Vicdoeria Payne, 21, has been stigmatized by her local community – not for being infected with Ebola, but rather for being courageous enough to volunteer to take an experimental Ebola vaccine. "When I came back after taking the vaccine on Feb. 3, my friends said they were giving me 21 days before coming around to see me," Payne, visibly distressed, told The Anadolu Agency. She was one of a handful of Liberians who volunteered to receive an experimental Ebola vaccine.
The Grandpa Who Saved His Granddaughter From Ebola
NPR--A few months ago, I met a grandpa whom I'll never forget. His name is Edwin Koryan. And he's a pharmacist in Voinjama, Liberia. Edwin remembers the moment he felt the first symptoms of Ebola. He was taking care of his 5-year-old granddaughter Komasa. They were sharing a room and a bed.
British health worker brought to UK from Sierra Leone for assessment
A British health worker potentially exposed to Ebola has been brought back to the UK for assessment and monitoring. Public Health England (PHE) said the woman had potential contact with the deadly virus while in Sierra Leone. "The individual has not been diagnosed with Ebola, does not currently have any symptoms and their risk of developing the infection remains very low," PHE said.
Sierra Leone investigates alleged misuse of emergency Ebola funds
Guardian--Sierra Leone's anti-corruption commission has launched an investigation into allegations of corruption following a damning report on the use of the government's emergency Ebola funds. It has called on 40 individuals, including high-profile medical officials and local leaders, to report to its offices immediately with documentation to show how the funds were disbursed.
Sierra Leone: How Africa And Africans Are Responding To The Ebola Crisis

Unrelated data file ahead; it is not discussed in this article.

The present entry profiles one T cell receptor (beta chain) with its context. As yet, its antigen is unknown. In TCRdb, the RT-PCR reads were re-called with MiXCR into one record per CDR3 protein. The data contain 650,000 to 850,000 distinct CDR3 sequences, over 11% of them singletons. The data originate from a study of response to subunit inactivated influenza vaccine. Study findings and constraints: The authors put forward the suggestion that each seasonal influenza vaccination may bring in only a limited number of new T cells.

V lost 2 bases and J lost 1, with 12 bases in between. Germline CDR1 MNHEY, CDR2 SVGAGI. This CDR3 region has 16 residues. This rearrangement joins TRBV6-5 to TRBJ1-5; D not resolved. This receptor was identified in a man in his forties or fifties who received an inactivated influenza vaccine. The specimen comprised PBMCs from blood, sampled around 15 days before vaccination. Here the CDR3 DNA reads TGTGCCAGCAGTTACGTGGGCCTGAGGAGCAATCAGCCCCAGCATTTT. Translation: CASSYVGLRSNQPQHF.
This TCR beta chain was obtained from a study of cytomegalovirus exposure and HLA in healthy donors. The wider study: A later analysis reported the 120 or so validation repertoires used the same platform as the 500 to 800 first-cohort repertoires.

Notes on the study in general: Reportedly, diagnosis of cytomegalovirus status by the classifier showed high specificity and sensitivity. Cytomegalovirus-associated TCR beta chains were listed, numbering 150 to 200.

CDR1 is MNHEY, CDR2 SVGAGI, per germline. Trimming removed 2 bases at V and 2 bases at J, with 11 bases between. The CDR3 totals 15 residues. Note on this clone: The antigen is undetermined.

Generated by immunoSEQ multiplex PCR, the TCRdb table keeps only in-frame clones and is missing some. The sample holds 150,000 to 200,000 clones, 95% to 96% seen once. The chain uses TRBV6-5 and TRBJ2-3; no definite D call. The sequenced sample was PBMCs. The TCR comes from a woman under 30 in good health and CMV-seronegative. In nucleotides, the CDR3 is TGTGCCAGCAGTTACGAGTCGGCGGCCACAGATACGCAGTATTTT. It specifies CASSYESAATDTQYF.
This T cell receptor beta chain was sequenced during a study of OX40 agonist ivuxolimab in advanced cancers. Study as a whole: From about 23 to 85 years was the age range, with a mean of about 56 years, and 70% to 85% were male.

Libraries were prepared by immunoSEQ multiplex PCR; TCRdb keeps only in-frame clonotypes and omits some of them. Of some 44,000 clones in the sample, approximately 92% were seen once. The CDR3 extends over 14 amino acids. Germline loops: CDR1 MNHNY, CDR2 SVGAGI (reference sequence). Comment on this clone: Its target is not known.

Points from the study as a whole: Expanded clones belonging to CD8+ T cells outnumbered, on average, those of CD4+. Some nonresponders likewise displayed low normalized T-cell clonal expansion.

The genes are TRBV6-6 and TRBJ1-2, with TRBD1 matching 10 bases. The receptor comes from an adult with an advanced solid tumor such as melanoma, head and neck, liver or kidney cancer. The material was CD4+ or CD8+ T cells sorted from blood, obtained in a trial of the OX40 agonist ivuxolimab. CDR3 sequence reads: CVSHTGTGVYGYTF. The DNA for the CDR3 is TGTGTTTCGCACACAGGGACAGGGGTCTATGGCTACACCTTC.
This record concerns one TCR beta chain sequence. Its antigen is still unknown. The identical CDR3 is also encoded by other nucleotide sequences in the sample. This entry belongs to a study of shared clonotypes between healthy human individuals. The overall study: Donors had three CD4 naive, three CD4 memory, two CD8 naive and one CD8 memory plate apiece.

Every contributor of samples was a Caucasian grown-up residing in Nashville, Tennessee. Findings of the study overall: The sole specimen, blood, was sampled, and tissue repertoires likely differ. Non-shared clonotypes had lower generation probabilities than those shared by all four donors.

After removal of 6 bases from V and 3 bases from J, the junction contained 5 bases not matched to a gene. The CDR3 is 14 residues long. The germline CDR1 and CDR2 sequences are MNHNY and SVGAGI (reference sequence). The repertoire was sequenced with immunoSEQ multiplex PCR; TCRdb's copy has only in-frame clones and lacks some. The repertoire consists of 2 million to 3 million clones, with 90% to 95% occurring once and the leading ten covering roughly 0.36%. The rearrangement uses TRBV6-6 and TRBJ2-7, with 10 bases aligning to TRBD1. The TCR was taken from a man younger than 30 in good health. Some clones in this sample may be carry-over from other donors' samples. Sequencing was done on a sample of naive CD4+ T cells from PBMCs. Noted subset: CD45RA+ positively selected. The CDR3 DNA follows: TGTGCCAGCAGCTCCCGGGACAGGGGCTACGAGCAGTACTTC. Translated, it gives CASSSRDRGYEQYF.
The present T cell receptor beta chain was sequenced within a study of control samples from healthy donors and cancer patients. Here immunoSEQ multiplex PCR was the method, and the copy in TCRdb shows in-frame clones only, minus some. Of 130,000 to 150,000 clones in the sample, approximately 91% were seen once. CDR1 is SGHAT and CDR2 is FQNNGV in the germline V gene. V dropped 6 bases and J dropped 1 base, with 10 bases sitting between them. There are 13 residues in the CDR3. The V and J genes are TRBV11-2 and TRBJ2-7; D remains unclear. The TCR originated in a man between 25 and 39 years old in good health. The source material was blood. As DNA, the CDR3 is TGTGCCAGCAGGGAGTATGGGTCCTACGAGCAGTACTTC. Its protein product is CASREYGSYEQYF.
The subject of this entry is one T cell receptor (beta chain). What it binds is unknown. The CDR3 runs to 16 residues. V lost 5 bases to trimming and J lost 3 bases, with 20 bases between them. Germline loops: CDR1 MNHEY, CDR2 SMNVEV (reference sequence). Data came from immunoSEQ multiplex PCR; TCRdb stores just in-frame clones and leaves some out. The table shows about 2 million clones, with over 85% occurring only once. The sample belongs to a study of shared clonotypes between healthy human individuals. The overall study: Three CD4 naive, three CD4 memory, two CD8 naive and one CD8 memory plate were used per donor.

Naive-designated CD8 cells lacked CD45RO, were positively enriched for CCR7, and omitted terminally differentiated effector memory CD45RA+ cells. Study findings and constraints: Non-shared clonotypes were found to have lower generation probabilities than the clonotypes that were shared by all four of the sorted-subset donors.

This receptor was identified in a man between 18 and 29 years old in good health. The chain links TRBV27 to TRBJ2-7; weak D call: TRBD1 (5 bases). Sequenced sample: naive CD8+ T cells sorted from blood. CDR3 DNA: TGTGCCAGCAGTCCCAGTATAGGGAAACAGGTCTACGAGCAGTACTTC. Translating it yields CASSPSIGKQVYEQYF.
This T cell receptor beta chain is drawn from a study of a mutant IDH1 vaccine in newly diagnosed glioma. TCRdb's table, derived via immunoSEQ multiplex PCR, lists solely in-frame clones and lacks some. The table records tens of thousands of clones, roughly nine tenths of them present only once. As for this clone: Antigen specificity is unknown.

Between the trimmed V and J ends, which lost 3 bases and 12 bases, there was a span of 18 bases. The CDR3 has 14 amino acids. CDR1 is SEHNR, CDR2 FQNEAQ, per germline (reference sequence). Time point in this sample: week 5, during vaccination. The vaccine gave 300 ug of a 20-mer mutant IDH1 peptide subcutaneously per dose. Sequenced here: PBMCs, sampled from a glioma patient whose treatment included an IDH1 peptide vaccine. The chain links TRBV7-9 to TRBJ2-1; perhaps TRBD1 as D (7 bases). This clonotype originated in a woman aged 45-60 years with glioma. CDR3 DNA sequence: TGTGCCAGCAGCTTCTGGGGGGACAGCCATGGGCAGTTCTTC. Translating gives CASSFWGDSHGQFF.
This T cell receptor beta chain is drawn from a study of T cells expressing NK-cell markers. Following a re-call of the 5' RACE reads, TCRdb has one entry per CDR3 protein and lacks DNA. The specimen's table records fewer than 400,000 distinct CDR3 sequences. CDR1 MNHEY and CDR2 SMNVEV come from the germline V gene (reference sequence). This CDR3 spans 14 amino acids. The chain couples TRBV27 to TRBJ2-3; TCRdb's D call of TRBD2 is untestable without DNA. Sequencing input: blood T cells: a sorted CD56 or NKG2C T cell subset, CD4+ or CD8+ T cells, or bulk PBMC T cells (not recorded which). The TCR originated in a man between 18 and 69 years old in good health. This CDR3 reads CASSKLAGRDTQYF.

Forbes--This is part of a series (part one focused on Liberia and part two on Guinea) that is and has been an attempt to recalibrate our thinking and perception of the fight against Ebola; that essentially, a majority of Africans and Africa have been at the center of the fight and not by-standing on the periphery. Thus, this third and final installation of the 3-part series on Ebola, focuses on the West African country of Sierra Leone, which is cradled by Liberia in the south-east, Guinea in the north-east and the Atlantic Ocean on its western borders. These three countries make up the epicenter of the Ebola outbreak of 2014 and with the highest Ebola transmissions of the three West African countries, Sierra Leone is considered the "hotspot" of the epidemic.
Sierra Leone hunts infected as Ebola crisis hits 'turning point'
Sierra Leone launched a door-to-door search on Wednesday (Feb 18) for "hidden" Ebola patients as the head of the United Nations announced the world was at "a critical turning point" in the crisis. Dozens of healthcare workers fanned out across remote parts of Port Loko district, east of the capital Freetown, after a spike in cases attributed to unsafe burials and patients being hidden from the authorities.
Sierra Leone: Maternal health in a time of Ebola
Ebola has affected every area of life in Sierra Leone, and made it even more challenging for pregnant women to get the care they desperately need. Activist Fatou Wurie talks about her personal experiences of maternal health care there. By Sabrina Mahtani, Amnesty's West Africa Researcher. I want to tell you about a young girl I met two years ago. I walked into a community health centre expecting to meet 50 traditional birth attendants for a training seminar. Instead, I walked into a labour ward and saw a placenta discarded on the floor. A young mother was bleeding and in tears, and her new-born baby boy was fighting against the odds to live.